Why Cooperation May Be to Blame for America's Polarized Politics
It’s time for a history lesson.
When it comes to putting big projects together, there’s generally much greater cooperation these days at the local level than there was a generation or two ago. Maybe that’s one reason why American politics has become so polarized.
That may sound like a leap in logic, but sociologist Josh Pacewicz lays out an intriguing case in his book Partisans and Partners. In the old days, politics was used as a tool by local actors concerned with the broader health of the community, he writes, but now that ground has largely been ceded to activists.
Pacewicz, who teaches at Brown University, takes a deep dive into the postwar history of two Midwestern cities. He’s given them fake names, but the outlines of their stories will sound familiar. After World War II, their economies were dominated by a small number of family-owned, often unionized factories. Local politics in turn were dominated by those families and union leaders.
The landscape began to change in the 1970s. For one thing, the federal regulatory approach shifted, allowing more industries to nationalize. Many family-owned companies went away, replaced by firms headquartered elsewhere and run by management less concerned with preserving the health of a given community. At the same time, the federal share of municipal budgets decreased dramatically, forcing community leaders to band together to fight for the scraps.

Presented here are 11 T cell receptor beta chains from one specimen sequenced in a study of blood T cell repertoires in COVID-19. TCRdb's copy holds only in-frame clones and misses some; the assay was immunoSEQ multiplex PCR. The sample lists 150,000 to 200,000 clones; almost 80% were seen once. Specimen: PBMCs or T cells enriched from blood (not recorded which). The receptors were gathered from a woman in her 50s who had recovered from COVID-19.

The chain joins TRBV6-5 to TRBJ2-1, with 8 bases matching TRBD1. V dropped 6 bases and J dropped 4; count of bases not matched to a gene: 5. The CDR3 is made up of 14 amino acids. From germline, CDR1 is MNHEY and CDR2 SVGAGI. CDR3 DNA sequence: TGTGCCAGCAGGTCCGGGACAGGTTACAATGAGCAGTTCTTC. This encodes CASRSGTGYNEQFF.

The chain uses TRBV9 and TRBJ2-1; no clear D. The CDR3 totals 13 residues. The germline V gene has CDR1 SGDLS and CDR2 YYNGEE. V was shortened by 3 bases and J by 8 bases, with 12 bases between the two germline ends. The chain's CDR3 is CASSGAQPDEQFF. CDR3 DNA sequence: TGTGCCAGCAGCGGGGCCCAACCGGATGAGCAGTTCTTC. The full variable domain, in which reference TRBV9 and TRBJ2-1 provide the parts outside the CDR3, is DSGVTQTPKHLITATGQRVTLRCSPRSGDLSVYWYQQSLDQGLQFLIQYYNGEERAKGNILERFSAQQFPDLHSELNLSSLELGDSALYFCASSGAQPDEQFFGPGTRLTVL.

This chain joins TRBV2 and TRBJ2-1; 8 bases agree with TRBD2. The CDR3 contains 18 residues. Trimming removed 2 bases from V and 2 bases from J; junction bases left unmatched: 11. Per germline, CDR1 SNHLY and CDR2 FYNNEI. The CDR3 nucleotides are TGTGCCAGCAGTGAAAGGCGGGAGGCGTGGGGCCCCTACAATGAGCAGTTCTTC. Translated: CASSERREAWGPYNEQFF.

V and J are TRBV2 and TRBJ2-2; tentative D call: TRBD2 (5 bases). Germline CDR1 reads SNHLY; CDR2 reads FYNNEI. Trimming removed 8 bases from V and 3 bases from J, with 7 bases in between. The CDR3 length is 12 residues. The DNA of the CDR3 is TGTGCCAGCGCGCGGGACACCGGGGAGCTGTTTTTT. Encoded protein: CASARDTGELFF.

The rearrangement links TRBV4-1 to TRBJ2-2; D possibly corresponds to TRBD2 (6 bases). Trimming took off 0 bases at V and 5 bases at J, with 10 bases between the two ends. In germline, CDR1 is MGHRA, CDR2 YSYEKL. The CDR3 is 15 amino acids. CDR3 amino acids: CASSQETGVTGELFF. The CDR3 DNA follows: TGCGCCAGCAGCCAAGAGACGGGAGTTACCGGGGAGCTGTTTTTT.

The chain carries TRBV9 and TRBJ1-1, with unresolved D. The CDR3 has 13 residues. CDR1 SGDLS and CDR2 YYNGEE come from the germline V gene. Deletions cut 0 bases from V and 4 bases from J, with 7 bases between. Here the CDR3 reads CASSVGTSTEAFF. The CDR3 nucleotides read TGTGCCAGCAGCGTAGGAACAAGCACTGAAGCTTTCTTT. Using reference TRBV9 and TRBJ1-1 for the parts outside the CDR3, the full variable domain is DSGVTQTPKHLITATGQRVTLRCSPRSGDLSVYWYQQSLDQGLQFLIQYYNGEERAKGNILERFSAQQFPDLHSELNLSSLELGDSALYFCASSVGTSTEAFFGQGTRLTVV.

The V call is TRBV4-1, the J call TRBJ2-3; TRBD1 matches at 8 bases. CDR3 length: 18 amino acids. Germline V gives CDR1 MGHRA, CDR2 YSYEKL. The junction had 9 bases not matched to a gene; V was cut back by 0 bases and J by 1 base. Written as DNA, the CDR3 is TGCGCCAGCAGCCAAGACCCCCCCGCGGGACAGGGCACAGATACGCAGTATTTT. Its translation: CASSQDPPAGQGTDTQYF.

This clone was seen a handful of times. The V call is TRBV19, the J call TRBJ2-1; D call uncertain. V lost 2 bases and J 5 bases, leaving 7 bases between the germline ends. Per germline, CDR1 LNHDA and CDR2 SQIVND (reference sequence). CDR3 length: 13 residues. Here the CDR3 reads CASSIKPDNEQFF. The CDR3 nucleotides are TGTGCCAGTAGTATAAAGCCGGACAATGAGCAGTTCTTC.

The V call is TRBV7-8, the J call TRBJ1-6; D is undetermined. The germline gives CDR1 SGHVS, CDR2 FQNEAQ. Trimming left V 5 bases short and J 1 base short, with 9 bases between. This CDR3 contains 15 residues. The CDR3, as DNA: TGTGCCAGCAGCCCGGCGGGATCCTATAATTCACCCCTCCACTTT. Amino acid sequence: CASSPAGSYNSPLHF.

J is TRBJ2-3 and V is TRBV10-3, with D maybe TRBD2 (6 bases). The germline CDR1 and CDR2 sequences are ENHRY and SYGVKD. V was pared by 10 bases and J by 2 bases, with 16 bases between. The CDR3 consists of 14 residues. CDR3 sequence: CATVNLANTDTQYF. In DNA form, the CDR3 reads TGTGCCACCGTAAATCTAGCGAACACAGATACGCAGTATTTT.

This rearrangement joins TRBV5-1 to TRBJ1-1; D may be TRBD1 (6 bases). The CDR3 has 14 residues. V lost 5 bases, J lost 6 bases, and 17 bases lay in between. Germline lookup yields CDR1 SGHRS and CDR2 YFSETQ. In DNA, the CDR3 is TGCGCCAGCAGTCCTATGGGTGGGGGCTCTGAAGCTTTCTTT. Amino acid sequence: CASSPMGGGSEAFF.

That created the cooperative culture that now prevails in many places. In order to get grants for, say, a new museum, the local power structure, including the chamber of commerce, developers and nonprofits, has learned to work together, minimizing conflict in order to present a united front to outsiders. This approach has largely made them shy away from partisan politics. They want to keep making deals with other institutions, rather than opening up wounds in political fights. “Those who simultaneously took positions of community leadership and engaged in politics for love of the game are simply gone,” Pacewicz writes.
With community leaders now focused on economic development and placemaking, ideological activists are left in charge of party politics. Instead of an emphasis on pragmatic results, local party leaders are now largely motivated by hot-button issues such as abortion, guns and immigration. This has not only impacted the local political scene, but also affected the types of people who can win nomination to Congress or are chosen as delegates to national party conventions.
At the local level, voters witness a culture that puts a premium on cooperation, Pacewicz says. This makes them wonder why federal politicians can’t similarly put aside their differences and work out deals that are best for the country as a whole. That inability has led more and more voters to grow frustrated and apathetic, and to register as independents. With politics more partisan, people in the center feel like they have nowhere to go.